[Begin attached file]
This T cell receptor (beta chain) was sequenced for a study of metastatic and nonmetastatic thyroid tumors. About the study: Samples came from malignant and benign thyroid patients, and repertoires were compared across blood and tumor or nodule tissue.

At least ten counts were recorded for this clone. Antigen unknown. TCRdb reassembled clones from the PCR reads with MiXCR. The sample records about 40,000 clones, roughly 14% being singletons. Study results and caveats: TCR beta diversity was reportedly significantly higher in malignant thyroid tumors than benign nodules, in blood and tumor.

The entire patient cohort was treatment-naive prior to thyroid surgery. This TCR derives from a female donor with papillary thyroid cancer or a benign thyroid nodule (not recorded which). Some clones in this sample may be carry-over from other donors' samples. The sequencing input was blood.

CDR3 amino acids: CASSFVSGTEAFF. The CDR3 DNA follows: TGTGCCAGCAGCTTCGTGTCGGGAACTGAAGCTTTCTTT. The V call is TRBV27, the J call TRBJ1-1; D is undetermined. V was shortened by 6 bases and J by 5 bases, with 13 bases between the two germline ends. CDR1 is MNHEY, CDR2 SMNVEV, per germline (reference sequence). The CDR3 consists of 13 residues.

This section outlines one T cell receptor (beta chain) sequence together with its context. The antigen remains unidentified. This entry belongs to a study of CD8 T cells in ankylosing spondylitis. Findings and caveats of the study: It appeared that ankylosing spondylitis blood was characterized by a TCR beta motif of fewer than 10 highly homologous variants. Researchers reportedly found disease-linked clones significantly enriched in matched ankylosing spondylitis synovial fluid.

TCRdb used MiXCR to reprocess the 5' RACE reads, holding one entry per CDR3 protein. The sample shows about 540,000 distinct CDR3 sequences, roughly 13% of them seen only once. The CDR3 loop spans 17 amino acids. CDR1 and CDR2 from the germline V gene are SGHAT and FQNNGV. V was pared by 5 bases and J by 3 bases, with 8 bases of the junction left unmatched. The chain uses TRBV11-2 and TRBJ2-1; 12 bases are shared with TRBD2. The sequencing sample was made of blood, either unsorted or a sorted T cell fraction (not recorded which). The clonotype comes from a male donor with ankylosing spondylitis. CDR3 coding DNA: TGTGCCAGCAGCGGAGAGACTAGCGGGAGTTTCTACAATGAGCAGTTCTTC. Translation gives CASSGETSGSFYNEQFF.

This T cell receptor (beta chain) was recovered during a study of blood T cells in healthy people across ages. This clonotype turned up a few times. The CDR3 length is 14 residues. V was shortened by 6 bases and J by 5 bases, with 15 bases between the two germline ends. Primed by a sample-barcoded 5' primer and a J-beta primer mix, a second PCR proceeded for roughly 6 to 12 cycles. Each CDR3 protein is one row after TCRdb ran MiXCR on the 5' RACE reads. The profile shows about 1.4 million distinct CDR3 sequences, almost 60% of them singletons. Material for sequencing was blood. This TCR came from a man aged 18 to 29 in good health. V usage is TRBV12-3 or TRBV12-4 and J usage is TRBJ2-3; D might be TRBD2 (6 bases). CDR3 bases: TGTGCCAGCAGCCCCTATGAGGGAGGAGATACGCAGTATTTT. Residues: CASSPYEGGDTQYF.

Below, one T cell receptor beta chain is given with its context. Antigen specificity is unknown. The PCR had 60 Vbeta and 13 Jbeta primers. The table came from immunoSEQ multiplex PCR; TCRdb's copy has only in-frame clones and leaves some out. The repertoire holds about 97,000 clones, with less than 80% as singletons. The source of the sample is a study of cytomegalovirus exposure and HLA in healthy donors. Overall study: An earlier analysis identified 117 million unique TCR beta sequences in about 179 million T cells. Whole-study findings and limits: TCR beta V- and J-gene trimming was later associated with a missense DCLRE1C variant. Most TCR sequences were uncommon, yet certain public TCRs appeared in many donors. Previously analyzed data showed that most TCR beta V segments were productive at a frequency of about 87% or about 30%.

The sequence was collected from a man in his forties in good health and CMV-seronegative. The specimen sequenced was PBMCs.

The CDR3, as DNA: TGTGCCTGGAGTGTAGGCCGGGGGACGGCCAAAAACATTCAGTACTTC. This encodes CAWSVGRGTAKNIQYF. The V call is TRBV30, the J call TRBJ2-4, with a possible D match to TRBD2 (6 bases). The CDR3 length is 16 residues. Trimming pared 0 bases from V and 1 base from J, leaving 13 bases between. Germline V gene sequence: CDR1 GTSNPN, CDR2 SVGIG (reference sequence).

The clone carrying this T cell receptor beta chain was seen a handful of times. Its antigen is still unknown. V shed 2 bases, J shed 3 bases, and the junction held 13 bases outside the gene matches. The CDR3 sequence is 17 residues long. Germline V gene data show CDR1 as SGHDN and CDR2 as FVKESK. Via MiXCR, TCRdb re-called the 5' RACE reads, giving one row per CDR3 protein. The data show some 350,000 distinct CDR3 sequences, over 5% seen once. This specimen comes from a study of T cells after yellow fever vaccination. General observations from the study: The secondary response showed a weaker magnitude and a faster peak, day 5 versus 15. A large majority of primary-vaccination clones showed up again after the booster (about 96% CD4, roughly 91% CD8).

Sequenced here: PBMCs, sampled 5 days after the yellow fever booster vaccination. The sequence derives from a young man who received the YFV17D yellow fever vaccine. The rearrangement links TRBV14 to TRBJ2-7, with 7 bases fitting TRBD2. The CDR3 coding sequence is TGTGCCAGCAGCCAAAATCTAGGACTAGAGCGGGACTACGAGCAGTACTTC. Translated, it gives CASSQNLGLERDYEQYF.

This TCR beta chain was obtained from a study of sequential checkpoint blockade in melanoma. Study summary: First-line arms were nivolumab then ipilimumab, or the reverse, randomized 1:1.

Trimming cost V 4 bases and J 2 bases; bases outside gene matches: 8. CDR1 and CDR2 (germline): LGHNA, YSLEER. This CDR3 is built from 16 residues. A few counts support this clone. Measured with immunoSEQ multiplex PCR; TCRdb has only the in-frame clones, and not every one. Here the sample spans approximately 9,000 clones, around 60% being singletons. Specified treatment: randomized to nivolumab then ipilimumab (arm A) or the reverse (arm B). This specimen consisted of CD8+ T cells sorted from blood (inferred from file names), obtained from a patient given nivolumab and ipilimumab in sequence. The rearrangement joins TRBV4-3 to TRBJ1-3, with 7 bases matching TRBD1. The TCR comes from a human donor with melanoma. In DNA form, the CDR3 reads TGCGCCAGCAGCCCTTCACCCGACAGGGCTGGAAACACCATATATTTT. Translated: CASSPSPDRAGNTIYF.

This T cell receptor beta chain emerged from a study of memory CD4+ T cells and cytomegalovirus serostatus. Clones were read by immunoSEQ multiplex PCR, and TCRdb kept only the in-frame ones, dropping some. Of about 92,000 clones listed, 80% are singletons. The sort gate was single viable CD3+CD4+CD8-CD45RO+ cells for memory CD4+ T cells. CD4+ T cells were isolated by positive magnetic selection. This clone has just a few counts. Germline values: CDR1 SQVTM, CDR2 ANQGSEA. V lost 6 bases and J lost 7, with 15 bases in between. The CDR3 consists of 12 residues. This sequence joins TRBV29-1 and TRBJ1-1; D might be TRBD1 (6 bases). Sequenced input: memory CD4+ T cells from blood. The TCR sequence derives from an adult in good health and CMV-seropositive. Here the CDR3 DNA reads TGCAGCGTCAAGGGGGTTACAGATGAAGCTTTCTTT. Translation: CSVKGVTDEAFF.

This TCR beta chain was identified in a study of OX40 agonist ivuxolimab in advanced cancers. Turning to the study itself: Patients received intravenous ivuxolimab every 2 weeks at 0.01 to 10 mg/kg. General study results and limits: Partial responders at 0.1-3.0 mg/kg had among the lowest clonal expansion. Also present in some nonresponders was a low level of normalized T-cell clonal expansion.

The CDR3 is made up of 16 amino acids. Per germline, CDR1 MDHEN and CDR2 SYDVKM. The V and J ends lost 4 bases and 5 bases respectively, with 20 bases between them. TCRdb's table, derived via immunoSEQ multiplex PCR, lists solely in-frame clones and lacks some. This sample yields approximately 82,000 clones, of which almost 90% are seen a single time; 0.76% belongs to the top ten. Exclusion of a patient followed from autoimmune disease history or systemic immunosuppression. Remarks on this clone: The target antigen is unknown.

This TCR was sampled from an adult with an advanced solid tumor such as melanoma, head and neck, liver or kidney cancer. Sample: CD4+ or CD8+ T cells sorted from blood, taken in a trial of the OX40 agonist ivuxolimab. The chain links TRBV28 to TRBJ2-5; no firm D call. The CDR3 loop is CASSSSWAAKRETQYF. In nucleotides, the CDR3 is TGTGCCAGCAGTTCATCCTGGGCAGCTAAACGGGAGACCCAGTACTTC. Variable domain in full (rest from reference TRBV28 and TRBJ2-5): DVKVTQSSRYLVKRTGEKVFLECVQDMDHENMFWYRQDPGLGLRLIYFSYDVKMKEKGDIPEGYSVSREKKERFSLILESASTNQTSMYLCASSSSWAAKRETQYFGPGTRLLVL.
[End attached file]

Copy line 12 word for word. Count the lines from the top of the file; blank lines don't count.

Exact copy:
Sequenced here: PBMCs, sampled 5 days after the yellow fever booster vaccination. The sequence derives from a young man who received the YFV17D yellow fever vaccine. The rearrangement links TRBV14 to TRBJ2-7, with 7 bases fitting TRBD2. The CDR3 coding sequence is TGTGCCAGCAGCCAAAATCTAGGACTAGAGCGGGACTACGAGCAGTACTTC. Translated, it gives CASSQNLGLERDYEQYF.